September 4, 2018 report
Human eye capable of seeing 'ghosted' images
A team of researchers in the U.K. has found that the human eye and brain are together capable of seeing "ghosted" images. The researchers have published a paper describing their work on the arXiv preprint server.
Physicists have found that it is possible to create ghost images with a technique using light to make an image without reflecting it off the original object. The technique is called "ghosting," and is of interest to optics research. It involves lighting an object with a structured light field and recording the light that is reflected off the object with a bucket detector. Meanwhile, a second light field is modulated using a predesigned pattern and is projected onto a detector. The detector records and integrates the light to create an image. In this new effort, the researchers found that the human eye and brain can work together to perform the function of the second detector, and in so doing, can see an image created by photons that never actually touched the original object.
The experiment was conducted as usual, but instead of using the spatially resolved detector, a human being was positioned to look at the screen where the light was being projected. The human volunteers were exposed to random bits of light which, when combined together over time, formed an image—in the experiments, the image was the famous photograph of Albert Einstein sticking out his tongue. To find out if such an arrangement could work, the volunteers were situated in such a way as to allow them to adjust the pacing of the patterns projected onto a screen in front of them.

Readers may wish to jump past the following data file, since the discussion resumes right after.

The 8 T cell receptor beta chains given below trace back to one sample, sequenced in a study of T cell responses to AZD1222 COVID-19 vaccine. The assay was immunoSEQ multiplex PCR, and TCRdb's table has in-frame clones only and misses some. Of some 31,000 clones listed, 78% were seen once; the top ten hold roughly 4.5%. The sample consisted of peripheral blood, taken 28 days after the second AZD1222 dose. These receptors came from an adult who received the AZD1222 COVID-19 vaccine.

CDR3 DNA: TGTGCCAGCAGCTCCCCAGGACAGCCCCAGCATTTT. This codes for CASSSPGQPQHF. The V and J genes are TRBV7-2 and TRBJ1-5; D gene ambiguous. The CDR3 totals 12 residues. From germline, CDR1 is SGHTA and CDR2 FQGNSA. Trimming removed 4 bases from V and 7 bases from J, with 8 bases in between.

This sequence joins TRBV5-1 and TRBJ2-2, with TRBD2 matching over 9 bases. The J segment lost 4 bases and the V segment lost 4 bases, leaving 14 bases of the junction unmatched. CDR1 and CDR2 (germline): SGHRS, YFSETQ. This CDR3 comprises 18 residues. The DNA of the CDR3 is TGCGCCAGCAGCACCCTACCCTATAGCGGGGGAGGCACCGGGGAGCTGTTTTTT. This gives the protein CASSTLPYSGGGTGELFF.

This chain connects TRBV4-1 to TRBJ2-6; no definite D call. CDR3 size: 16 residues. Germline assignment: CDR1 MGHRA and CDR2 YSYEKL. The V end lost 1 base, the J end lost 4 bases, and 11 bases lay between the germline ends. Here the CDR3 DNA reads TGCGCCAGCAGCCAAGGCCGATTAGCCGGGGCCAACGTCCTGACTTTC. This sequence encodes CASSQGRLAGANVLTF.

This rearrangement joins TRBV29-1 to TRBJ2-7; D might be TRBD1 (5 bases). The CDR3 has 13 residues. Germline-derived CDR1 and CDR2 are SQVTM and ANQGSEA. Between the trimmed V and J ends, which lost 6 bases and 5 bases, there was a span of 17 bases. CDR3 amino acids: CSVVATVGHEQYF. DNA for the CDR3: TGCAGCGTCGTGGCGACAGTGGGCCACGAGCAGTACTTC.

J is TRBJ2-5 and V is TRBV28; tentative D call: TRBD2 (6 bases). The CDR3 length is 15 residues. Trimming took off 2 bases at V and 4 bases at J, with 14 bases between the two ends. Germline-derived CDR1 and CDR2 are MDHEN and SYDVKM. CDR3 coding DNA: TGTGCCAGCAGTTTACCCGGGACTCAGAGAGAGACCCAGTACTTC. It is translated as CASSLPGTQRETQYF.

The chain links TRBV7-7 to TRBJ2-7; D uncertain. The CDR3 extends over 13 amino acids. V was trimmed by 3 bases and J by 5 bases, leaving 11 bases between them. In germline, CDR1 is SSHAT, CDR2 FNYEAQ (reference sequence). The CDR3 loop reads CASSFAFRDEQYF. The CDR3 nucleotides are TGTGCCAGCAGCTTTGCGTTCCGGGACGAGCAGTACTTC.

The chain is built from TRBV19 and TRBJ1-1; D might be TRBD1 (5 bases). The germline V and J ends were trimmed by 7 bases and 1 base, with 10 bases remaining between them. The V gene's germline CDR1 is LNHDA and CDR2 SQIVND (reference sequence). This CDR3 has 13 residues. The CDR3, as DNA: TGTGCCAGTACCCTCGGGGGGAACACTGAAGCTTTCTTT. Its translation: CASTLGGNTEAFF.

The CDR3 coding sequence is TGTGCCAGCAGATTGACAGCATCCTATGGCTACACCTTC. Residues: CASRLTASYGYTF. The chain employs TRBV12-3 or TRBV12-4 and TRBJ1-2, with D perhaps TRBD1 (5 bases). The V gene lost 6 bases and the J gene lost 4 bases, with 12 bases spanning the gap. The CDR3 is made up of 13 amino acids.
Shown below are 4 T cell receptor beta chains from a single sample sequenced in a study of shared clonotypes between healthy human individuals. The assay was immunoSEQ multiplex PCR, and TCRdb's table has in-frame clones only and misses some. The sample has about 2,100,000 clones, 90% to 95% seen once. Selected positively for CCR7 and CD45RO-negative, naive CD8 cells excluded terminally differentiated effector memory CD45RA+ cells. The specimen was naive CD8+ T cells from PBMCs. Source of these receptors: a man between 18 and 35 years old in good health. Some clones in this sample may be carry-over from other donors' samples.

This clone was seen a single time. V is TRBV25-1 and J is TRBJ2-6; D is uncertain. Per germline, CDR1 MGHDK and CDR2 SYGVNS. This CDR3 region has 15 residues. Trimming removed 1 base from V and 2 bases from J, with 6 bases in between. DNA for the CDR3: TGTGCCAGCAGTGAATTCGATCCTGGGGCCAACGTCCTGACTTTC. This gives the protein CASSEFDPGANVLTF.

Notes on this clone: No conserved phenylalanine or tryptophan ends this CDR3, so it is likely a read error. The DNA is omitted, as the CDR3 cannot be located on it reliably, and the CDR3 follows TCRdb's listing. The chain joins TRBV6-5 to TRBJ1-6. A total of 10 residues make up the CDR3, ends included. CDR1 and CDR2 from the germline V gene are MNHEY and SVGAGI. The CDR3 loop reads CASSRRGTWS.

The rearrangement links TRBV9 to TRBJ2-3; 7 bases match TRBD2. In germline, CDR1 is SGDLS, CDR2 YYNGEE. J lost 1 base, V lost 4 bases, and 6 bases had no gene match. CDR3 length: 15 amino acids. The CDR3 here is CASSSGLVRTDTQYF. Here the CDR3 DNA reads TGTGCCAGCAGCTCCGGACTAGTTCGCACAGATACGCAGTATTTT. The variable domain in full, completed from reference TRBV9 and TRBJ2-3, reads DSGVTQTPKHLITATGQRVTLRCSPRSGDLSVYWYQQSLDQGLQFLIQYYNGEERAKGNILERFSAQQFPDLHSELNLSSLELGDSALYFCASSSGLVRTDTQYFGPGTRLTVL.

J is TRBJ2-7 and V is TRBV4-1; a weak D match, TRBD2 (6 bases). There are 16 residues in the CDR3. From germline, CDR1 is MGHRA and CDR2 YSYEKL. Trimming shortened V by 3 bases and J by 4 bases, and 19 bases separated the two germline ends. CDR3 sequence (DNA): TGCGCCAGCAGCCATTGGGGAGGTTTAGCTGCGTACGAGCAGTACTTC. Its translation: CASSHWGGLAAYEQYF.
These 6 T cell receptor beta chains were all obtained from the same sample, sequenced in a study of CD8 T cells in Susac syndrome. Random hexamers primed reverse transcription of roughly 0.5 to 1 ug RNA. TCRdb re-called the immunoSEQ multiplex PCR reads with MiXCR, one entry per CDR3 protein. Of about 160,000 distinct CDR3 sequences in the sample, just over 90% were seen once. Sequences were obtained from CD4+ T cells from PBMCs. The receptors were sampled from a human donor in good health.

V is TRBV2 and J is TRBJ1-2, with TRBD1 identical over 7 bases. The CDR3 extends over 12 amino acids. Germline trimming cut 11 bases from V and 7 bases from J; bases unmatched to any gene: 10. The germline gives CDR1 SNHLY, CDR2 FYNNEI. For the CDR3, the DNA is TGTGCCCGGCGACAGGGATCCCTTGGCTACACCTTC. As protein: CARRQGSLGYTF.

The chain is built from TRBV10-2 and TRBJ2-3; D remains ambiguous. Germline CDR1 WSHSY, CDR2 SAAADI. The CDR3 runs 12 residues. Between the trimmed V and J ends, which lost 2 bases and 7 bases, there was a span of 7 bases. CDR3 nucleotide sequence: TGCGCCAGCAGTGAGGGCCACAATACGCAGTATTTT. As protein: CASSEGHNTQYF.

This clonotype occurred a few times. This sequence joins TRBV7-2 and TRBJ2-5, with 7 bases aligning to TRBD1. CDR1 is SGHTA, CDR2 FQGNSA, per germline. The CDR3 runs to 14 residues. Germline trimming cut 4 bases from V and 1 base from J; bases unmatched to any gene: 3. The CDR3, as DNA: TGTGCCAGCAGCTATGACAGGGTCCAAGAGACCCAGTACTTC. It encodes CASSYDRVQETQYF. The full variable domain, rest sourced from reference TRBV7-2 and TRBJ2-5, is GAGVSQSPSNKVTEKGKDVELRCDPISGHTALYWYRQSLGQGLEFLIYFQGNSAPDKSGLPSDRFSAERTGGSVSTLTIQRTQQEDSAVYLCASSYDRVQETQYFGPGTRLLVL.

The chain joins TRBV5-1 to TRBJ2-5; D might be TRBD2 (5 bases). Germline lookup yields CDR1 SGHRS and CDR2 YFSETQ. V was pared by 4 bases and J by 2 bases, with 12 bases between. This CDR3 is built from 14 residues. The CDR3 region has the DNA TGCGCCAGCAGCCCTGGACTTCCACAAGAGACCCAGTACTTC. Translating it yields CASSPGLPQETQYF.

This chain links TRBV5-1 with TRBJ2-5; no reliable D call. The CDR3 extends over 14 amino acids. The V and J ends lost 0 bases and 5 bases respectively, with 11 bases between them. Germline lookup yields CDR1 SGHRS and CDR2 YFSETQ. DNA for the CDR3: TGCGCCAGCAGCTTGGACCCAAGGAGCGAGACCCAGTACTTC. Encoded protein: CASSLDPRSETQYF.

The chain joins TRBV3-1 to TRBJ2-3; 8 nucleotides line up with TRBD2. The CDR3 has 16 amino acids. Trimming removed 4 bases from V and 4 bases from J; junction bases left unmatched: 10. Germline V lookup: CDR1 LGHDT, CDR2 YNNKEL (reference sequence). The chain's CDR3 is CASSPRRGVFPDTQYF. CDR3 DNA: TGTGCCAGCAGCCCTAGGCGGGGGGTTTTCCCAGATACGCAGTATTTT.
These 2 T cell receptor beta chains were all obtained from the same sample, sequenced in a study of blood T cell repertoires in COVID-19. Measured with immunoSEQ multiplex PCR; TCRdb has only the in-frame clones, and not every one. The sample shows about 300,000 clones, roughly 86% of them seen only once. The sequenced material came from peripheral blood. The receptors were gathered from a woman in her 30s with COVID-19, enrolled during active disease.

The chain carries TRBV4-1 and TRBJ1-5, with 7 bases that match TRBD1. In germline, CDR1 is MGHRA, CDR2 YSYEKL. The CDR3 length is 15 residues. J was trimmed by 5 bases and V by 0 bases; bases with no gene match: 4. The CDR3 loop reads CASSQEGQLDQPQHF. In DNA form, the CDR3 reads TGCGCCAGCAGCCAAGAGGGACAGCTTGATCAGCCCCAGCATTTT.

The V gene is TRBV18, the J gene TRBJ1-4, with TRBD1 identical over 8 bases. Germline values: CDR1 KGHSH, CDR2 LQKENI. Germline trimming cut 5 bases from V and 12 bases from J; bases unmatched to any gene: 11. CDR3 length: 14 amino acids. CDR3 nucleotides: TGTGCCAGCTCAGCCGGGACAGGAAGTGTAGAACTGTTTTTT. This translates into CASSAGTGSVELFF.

The researchers report that the pacing of the projections started out slowly, but as each of the volunteers used a device to speed up the time between each display, they eventually came to a point that they could make out the image—at 20 kilohertz. They further report that their experiments demonstrate an entirely new form of human visual phenomenon, and because of that, opens a new field of optical study.
Computational ghost imaging relies on the decomposition of an image into patterns that are summed together with weights that measure the overlap of each pattern with the scene being imaged. These tasks rely on a computer. Here we demonstrate that the computational integration can be performed directly with the human eye. We use this human ghost imaging technique to evaluate the temporal response of the eye and establish the image persistence time to be around 20 ms followed by a further 20 ms exponential decay. These persistence times are in agreement with previous studies but can now potentially be extended to include a more precise characterisation of visual stimuli and provide a new experimental tool for the study of visual perception.
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